Factors that contribute to the mistreatment of children involve stress, poverty, marital discord, and lack of social support (Gershater-Molko, Lutzker, & Wesch, 2003). Abused children are often robbed of their childhood and left with doubts as to whether life can be trusted. The typical neglectful parent is an isolated individual who has difficulty forming relationships or carrying on the routine tasks of everyday life (Crosson-Tower, 2005). Burdened with anger and sadness over unmet childhood needs, this parent finds it impossible to consistently recognize and meet the needs of his or her children (Crosson-Tower, 2005). Physical and sexual abuse of a child by a parent is also caused by interconnected groups of characteristics and events. When dealing with these types of abuse, social workers need to recognize that the characteristics of the parent, the interaction between the victim and the abuser, or the dynamics within the family give rise to an abusive situation, and the environment and the stressors present also play a role in abuse (Crosson-Tower, 2005).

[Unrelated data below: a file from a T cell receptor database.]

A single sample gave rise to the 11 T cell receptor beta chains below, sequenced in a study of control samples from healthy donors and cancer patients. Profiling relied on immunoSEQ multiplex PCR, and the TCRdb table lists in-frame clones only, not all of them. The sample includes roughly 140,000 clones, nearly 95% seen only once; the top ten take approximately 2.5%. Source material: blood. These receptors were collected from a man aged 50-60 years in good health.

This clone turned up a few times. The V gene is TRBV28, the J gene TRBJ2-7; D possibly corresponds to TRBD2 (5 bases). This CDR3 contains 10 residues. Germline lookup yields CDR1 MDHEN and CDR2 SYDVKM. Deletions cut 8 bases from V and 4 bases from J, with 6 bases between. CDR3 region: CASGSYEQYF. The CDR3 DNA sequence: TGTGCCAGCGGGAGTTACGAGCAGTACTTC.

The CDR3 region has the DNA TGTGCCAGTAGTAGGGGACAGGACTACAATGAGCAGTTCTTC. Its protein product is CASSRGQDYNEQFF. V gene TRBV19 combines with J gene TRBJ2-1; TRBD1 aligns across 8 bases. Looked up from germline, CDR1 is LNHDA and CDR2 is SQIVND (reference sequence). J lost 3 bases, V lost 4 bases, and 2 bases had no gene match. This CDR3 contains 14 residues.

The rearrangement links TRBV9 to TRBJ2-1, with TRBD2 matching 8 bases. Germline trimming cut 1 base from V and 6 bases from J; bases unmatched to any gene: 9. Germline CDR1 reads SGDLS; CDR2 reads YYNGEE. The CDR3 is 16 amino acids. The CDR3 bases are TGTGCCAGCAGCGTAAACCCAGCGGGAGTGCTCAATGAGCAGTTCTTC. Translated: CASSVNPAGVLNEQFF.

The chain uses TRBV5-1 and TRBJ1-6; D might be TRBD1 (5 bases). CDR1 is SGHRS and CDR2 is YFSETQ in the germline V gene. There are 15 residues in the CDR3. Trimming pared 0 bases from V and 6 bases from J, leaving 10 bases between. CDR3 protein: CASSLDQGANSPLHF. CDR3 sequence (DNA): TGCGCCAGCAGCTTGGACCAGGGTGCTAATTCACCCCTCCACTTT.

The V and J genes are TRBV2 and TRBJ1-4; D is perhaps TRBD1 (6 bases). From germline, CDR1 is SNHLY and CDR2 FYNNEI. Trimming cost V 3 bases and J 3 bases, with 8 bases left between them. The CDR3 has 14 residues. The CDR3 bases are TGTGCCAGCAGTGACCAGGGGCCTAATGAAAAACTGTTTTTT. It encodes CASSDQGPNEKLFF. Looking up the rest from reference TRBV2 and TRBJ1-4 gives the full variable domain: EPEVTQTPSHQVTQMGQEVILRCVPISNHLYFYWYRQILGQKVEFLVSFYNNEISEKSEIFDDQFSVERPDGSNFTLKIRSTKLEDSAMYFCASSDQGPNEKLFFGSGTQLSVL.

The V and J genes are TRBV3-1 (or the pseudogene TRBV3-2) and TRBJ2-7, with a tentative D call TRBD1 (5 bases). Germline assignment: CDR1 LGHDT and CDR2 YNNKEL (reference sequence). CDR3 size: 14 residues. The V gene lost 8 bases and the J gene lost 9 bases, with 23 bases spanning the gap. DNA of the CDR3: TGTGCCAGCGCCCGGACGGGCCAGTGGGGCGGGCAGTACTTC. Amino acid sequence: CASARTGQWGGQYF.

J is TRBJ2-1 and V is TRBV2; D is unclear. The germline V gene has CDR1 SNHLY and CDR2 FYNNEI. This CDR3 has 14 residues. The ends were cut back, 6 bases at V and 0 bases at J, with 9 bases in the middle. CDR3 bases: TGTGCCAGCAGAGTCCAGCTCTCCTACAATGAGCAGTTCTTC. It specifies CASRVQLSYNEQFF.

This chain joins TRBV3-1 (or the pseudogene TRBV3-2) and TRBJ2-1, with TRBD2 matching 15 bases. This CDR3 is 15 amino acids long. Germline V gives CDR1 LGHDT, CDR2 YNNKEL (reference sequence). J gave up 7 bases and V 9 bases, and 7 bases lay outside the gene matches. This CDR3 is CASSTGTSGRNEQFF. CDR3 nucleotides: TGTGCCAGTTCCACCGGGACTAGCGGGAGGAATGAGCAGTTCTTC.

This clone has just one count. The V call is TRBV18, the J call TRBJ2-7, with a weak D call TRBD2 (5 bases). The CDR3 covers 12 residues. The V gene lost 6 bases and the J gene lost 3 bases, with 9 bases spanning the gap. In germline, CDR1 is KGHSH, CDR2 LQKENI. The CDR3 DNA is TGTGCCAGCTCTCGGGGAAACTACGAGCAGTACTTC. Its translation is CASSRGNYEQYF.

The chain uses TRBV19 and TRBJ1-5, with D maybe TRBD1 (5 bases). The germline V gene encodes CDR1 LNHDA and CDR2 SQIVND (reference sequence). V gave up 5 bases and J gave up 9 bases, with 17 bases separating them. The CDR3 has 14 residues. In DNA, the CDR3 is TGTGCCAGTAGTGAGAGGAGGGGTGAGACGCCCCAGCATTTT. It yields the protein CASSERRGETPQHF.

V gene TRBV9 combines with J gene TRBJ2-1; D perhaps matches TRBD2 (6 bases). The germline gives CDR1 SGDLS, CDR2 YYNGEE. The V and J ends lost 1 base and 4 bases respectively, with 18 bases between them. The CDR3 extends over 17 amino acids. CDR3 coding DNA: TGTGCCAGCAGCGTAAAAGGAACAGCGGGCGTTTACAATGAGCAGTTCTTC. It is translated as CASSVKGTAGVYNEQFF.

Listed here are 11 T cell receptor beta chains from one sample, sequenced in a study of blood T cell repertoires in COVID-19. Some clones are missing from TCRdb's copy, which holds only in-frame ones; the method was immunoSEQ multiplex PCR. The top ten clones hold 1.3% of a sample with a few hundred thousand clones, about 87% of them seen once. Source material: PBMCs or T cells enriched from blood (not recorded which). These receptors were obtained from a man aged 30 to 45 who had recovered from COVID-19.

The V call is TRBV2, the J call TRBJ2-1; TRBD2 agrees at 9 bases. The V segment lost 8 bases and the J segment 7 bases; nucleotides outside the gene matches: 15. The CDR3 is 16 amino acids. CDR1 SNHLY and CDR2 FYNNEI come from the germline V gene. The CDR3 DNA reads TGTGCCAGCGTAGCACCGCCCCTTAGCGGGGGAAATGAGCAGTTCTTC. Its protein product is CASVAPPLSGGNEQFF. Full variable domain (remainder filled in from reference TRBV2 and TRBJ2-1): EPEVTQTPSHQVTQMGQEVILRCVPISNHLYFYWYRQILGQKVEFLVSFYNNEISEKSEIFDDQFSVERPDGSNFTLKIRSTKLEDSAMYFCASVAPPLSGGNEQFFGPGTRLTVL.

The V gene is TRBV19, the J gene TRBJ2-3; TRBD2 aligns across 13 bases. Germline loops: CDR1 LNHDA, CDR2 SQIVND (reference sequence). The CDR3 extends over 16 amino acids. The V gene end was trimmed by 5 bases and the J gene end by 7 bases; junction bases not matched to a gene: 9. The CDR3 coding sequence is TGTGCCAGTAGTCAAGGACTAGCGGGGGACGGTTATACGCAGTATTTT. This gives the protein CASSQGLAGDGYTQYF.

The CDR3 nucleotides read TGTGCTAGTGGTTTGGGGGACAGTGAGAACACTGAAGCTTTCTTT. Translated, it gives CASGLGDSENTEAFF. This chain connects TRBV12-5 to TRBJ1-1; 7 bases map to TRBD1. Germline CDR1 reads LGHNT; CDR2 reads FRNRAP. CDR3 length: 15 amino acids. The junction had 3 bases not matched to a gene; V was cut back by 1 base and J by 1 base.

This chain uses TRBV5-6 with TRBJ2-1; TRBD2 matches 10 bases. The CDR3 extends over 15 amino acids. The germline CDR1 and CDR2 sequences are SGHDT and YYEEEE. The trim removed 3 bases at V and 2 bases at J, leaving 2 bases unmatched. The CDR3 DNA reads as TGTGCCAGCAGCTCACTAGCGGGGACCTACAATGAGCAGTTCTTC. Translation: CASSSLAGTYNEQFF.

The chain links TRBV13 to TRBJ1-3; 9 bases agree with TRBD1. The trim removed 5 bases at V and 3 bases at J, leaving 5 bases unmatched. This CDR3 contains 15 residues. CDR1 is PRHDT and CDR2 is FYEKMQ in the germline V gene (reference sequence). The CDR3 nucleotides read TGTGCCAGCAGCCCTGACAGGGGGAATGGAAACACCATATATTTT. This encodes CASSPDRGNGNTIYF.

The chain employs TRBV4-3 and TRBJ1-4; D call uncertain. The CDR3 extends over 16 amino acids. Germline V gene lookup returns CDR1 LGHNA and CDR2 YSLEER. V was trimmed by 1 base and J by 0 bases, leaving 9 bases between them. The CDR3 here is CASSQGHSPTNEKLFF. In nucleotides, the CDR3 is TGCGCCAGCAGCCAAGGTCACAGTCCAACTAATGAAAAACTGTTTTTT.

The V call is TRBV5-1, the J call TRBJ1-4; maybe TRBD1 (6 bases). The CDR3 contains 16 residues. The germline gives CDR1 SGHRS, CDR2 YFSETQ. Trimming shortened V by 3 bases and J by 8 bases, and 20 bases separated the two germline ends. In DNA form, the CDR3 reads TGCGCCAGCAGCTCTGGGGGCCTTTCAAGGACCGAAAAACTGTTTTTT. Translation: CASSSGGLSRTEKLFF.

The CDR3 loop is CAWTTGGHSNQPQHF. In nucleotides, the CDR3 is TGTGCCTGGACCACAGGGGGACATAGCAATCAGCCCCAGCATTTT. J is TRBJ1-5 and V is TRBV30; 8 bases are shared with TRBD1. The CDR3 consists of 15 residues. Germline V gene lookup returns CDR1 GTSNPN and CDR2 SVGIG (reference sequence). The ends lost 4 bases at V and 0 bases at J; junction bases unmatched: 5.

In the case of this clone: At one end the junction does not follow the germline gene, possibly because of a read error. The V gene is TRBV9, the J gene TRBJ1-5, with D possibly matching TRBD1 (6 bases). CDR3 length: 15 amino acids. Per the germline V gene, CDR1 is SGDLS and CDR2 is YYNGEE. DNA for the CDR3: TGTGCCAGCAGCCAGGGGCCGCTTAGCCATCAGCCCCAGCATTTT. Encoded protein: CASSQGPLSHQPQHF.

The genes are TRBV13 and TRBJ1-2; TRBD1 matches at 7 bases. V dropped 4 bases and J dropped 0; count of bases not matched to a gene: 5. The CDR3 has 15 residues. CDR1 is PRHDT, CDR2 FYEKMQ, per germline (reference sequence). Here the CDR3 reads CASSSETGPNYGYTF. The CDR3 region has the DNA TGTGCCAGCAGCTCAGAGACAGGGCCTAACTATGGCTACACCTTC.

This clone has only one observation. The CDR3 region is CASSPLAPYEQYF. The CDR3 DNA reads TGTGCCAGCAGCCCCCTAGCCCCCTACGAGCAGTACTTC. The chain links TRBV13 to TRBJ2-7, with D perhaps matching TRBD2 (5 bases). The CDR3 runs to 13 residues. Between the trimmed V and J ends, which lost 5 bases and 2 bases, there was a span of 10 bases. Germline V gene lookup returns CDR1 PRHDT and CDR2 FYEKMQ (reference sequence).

The individuals in the group were predominantly young, single women in their twenties, struggling to raise their children. Many of the women indicated they had either been in or continued to enter into abusive relationships. Group members often were receiving assistance for housing, food, and day care expenses. Members expressed on numerous occasions that they had also been the victims of abuse or neglect as children. Some of the stories these young parents told were of childhood horrors of physical or sexual abuse at the hands of trusted caregivers. Many, as children, were left to babysit younger siblings when their parents worked. Now these individuals are faced with the challenge of raising their own children without basic parenting knowledge. After listening to the mothers in the group talk about their lives, it was obvious that these parents loved their children but were repeating what was done to them.
My role as facilitator was that of teacher and educator, providing different techniques for more appropriate parenting methods. The issues discussed in group encompassed safety, punishment versus discipline, self-care, and parenting styles. As part of the group process, it was important that I present a caring and empathic attitude. Although some of the stories that I heard were horrific and difficult to understand, it was important that my attitude remain non-judgmental. My time spent with the group members proved to be a very rewarding experience.